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Tales of Terror and Mystery Audiobook, by Arthur Conan Doyle Extended Sample Click for printable size audiobook cover
Author: Arthur Conan Doyle Narrator: Fred Williams Publisher: Blackstone Publishing Format: Unabridged Audiobook Delivery: Instant Download Audio Length: Release Date: June 2009 ISBN: 9781481559478
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This volume presents some of Arthur Conan Doyle’s unduly neglected masterworks of suspense. Each begins in a quietly factual way, which makes all the more dramatic the crescendo of fear and puzzlement that ensues as each startling new circumstance is revealed. Even without his supremely logical brainchild Sherlock Holmes, Conan Doyle shows that his tales are unbeatable for thrills and excitement. This is a great opportunity for the listener to discover a new facet of the master’s ability to mystify and enthrall.

Included in this collection are six tales of terror:

“The Horror of the Heights”

“The Leather Funnel”

“The New Catacomb”

“The Case of Lady Sannox”

“The Terror of Blue John Gap”

“The Brazilian Cat”

And seven tales of mystery:

“The Lost Special”

“The Beetle-Hunter”

“The Man with the Watches”

“The Japanned Box”

“The Black Doctor”

“The Jew’s Breastplate”

“The Nightmare Room”

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Listener Reviews

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  • 4 out of 54 out of 54 out of 54 out of 54 out of 5 Mary | 5/12/2011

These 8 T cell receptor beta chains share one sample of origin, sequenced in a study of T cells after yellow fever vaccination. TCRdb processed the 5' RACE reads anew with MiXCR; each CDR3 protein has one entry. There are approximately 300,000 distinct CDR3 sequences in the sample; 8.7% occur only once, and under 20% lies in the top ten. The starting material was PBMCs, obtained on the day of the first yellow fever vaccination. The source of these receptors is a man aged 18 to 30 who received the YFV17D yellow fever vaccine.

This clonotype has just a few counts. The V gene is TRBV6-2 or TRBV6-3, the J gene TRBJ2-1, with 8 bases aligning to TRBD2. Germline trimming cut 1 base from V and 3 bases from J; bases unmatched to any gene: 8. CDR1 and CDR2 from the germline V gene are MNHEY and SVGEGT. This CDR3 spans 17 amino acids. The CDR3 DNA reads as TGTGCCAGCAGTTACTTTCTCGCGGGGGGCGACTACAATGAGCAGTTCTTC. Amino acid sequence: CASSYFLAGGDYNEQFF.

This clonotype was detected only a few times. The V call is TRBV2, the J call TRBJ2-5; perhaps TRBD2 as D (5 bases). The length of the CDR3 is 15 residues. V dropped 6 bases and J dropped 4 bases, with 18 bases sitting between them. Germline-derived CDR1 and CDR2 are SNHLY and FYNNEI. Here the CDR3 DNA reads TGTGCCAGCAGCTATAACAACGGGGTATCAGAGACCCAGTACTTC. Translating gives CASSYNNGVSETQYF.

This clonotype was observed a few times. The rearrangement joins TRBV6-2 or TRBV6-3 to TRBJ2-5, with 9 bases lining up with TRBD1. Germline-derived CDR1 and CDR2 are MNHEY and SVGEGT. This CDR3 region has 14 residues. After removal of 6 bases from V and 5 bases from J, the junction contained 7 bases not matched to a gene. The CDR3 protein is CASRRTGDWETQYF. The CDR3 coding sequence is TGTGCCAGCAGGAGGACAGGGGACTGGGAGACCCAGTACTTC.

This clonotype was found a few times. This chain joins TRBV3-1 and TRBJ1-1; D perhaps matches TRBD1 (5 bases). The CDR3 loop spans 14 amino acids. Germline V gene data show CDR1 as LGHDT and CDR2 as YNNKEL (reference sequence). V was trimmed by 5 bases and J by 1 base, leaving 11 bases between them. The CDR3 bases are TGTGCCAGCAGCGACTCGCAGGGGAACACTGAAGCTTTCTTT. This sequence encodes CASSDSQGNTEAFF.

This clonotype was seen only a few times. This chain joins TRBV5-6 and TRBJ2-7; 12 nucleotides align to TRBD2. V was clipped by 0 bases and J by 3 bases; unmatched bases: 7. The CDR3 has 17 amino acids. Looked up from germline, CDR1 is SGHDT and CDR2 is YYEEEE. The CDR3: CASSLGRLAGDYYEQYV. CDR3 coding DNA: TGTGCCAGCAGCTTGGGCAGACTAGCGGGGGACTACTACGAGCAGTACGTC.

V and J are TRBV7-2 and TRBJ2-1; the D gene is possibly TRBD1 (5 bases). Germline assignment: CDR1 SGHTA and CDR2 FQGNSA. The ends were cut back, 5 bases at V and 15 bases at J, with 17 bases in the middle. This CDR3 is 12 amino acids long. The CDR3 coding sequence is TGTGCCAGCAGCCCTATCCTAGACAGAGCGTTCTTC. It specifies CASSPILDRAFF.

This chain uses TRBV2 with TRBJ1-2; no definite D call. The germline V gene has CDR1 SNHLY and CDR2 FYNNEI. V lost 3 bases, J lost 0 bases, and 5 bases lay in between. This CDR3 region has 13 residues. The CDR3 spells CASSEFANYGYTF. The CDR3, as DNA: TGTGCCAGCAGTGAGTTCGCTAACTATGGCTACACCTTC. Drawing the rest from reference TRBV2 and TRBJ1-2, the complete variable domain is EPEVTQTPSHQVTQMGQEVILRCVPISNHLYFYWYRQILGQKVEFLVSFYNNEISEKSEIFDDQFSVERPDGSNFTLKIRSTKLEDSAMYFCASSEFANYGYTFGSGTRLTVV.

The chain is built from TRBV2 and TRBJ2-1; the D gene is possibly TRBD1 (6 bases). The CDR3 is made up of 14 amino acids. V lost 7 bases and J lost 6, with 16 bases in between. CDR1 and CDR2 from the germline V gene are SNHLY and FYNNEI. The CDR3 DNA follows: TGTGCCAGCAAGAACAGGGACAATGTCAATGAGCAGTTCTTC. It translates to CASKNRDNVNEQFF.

" Man, the A. C. Doyle can knock 'em out. Yeah, there are a few lackluster mystery types towards the end, but there are some genuinely creepy things here. Question for discussion: why aren't we scared of doppelgangers anymore? "

  • 3 out of 53 out of 53 out of 53 out of 53 out of 5 Ivan | 11/21/2010

    " Fun short stories, some "supernatural," some not. But not as good as the Sherlock Holmes stories. "

  • 3 out of 53 out of 53 out of 53 out of 53 out of 5 Jason | 3/4/2010

    " Conan Doyle really was a master of the short story, wasn't he? Nearly the equal of Poe. "

  • 3 out of 53 out of 53 out of 53 out of 53 out of 5 Megan | 11/8/2009

    " Not Doyle's greatest works but some decent spooky stories and a couple of freaky monsters although one tale pulled a Scooby Doo on me. "

  • 4 out of 54 out of 54 out of 54 out of 54 out of 5 Robert | 8/18/2009

    " When the tale is expertly executed the experience of reading a short story can be easily regarded as an invaluable rarefied experience. Here is a compendium of many sharply driven thrillers. One of my favorites is "The New Catacomb". "

  • 1 out of 51 out of 51 out of 51 out of 51 out of 5 Danielle | 2/5/2009

    " This was much darker and more morbid than Sherlock Holmes. Don't read it. "

  • 2 out of 52 out of 52 out of 52 out of 52 out of 5 CJ | 7/1/2008

    " If you want horror, read Lovecraft. If you want Mystery, read one of the Sherlock Holmes series. Skip this one. "

About the Author

Sir Arthur Conan Doyle (1859–1930) was born of Irish parentage in Scotland. He studied medicine at the University of Edinburgh, but he also had a passion for storytelling. His first book introduced that prototype of the modern detective in fiction, Sherlock Holmes. Despite the immense popularity Holmes gained throughout the world, Doyle was not overly fond of the character and preferred to write other stories. Eventually popular demand won out and he continued to satisfy readers with the adventures of the legendary sleuth. He also wrote historical romances and made two essays into pseudoscientific fantasy: The Lost World and The Poison Belt.

About the Narrator

Fred Williams, a graduate of the London Academy of Music and Dramatic Art, works in theater, film, television, and radio in England, Ireland, and America. Besides narrating audiobooks, he is a performer in living-history reenactments, an archer, and a poet.